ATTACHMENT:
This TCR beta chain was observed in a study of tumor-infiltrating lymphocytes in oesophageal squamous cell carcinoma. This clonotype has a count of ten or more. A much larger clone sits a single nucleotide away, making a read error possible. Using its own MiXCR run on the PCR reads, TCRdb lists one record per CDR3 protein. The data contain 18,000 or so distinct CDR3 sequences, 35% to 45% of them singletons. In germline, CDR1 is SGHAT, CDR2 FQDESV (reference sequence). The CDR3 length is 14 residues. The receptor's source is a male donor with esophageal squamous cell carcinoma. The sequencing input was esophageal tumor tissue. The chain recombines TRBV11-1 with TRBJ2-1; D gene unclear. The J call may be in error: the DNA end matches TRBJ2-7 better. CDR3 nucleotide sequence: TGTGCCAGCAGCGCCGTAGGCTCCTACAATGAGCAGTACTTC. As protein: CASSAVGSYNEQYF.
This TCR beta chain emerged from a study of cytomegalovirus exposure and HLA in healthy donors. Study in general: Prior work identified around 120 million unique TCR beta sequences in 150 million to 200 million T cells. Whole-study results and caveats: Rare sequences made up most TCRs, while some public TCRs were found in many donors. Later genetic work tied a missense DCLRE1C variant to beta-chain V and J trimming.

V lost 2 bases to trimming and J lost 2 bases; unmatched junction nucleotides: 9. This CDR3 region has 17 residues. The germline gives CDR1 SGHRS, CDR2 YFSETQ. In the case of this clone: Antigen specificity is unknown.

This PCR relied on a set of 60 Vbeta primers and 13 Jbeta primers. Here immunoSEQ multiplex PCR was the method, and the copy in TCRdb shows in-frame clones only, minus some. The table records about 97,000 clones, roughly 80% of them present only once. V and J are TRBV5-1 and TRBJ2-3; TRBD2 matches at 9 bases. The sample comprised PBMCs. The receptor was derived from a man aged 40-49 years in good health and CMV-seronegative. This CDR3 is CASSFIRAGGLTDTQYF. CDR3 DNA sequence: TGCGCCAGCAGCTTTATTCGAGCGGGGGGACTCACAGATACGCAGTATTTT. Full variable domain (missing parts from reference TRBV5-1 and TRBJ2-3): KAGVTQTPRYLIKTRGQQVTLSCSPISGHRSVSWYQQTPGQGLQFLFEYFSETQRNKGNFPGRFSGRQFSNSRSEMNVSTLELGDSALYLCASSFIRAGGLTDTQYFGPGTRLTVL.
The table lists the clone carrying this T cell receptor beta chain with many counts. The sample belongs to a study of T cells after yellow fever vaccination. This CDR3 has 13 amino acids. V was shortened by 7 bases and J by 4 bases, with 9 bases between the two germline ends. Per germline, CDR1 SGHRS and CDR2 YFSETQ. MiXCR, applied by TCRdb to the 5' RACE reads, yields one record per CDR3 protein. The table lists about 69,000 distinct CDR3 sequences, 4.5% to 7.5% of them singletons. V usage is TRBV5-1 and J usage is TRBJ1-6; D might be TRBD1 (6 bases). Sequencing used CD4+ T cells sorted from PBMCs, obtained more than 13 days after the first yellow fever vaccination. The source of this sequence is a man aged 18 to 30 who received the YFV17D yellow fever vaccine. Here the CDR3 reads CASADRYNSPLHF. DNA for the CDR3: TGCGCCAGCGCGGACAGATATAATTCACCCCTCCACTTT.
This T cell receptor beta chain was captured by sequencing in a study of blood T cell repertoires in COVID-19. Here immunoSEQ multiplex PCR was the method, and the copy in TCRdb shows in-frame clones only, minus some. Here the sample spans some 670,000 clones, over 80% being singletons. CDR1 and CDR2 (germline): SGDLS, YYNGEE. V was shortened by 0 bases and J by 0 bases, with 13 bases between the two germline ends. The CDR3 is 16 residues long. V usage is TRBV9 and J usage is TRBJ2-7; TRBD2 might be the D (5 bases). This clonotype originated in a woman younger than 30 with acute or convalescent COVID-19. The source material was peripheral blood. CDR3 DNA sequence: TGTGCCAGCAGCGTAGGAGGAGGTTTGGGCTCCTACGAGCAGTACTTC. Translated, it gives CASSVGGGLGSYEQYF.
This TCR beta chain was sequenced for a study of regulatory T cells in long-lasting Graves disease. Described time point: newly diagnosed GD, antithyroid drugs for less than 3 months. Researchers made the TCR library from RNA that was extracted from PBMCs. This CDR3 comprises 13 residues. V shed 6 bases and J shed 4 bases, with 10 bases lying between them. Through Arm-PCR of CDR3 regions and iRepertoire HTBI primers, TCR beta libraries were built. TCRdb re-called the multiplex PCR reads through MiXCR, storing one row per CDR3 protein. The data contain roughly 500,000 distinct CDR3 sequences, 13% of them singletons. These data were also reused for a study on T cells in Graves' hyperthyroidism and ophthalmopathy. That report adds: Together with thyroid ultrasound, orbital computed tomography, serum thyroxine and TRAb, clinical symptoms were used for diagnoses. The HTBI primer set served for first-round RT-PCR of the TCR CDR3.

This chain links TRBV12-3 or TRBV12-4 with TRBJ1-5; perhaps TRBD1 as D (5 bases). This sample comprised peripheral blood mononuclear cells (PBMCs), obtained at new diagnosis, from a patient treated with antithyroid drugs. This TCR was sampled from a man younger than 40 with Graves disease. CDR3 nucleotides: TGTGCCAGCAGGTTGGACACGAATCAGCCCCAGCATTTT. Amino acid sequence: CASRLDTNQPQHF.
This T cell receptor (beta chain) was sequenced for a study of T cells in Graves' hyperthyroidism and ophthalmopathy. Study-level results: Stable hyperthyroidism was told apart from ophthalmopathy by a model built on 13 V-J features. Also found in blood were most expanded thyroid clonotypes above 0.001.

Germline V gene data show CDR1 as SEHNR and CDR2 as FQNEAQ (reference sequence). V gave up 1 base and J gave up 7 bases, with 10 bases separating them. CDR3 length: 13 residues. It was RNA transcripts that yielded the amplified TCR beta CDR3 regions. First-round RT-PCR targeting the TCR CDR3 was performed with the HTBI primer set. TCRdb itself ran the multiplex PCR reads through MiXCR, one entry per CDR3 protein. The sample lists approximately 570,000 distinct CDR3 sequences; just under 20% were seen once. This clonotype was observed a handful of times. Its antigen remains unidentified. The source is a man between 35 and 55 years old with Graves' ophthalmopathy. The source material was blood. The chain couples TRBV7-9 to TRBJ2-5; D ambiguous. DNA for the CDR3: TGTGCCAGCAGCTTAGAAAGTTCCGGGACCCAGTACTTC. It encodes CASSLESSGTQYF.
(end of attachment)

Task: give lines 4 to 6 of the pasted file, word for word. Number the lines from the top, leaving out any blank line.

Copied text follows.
This PCR relied on a set of 60 Vbeta primers and 13 Jbeta primers. Here immunoSEQ multiplex PCR was the method, and the copy in TCRdb shows in-frame clones only, minus some. The table records about 97,000 clones, roughly 80% of them present only once. V and J are TRBV5-1 and TRBJ2-3; TRBD2 matches at 9 bases. The sample comprised PBMCs. The receptor was derived from a man aged 40-49 years in good health and CMV-seronegative. This CDR3 is CASSFIRAGGLTDTQYF. CDR3 DNA sequence: TGCGCCAGCAGCTTTATTCGAGCGGGGGGACTCACAGATACGCAGTATTTT. Full variable domain (missing parts from reference TRBV5-1 and TRBJ2-3): KAGVTQTPRYLIKTRGQQVTLSCSPISGHRSVSWYQQTPGQGLQFLFEYFSETQRNKGNFPGRFSGRQFSNSRSEMNVSTLELGDSALYLCASSFIRAGGLTDTQYFGPGTRLTVL.
The table lists the clone carrying this T cell receptor beta chain with many counts. The sample belongs to a study of T cells after yellow fever vaccination. This CDR3 has 13 amino acids. V was shortened by 7 bases and J by 4 bases, with 9 bases between the two germline ends. Per germline, CDR1 SGHRS and CDR2 YFSETQ. MiXCR, applied by TCRdb to the 5' RACE reads, yields one record per CDR3 protein. The table lists about 69,000 distinct CDR3 sequences, 4.5% to 7.5% of them singletons. V usage is TRBV5-1 and J usage is TRBJ1-6; D might be TRBD1 (6 bases). Sequencing used CD4+ T cells sorted from PBMCs, obtained more than 13 days after the first yellow fever vaccination. The source of this sequence is a man aged 18 to 30 who received the YFV17D yellow fever vaccine. Here the CDR3 reads CASADRYNSPLHF. DNA for the CDR3: TGCGCCAGCGCGGACAGATATAATTCACCCCTCCACTTT.
This T cell receptor beta chain was captured by sequencing in a study of blood T cell repertoires in COVID-19. Here immunoSEQ multiplex PCR was the method, and the copy in TCRdb shows in-frame clones only, minus some. Here the sample spans some 670,000 clones, over 80% being singletons. CDR1 and CDR2 (germline): SGDLS, YYNGEE. V was shortened by 0 bases and J by 0 bases, with 13 bases between the two germline ends. The CDR3 is 16 residues long. V usage is TRBV9 and J usage is TRBJ2-7; TRBD2 might be the D (5 bases). This clonotype originated in a woman younger than 30 with acute or convalescent COVID-19. The source material was peripheral blood. CDR3 DNA sequence: TGTGCCAGCAGCGTAGGAGGAGGTTTGGGCTCCTACGAGCAGTACTTC. Translated, it gives CASSVGGGLGSYEQYF.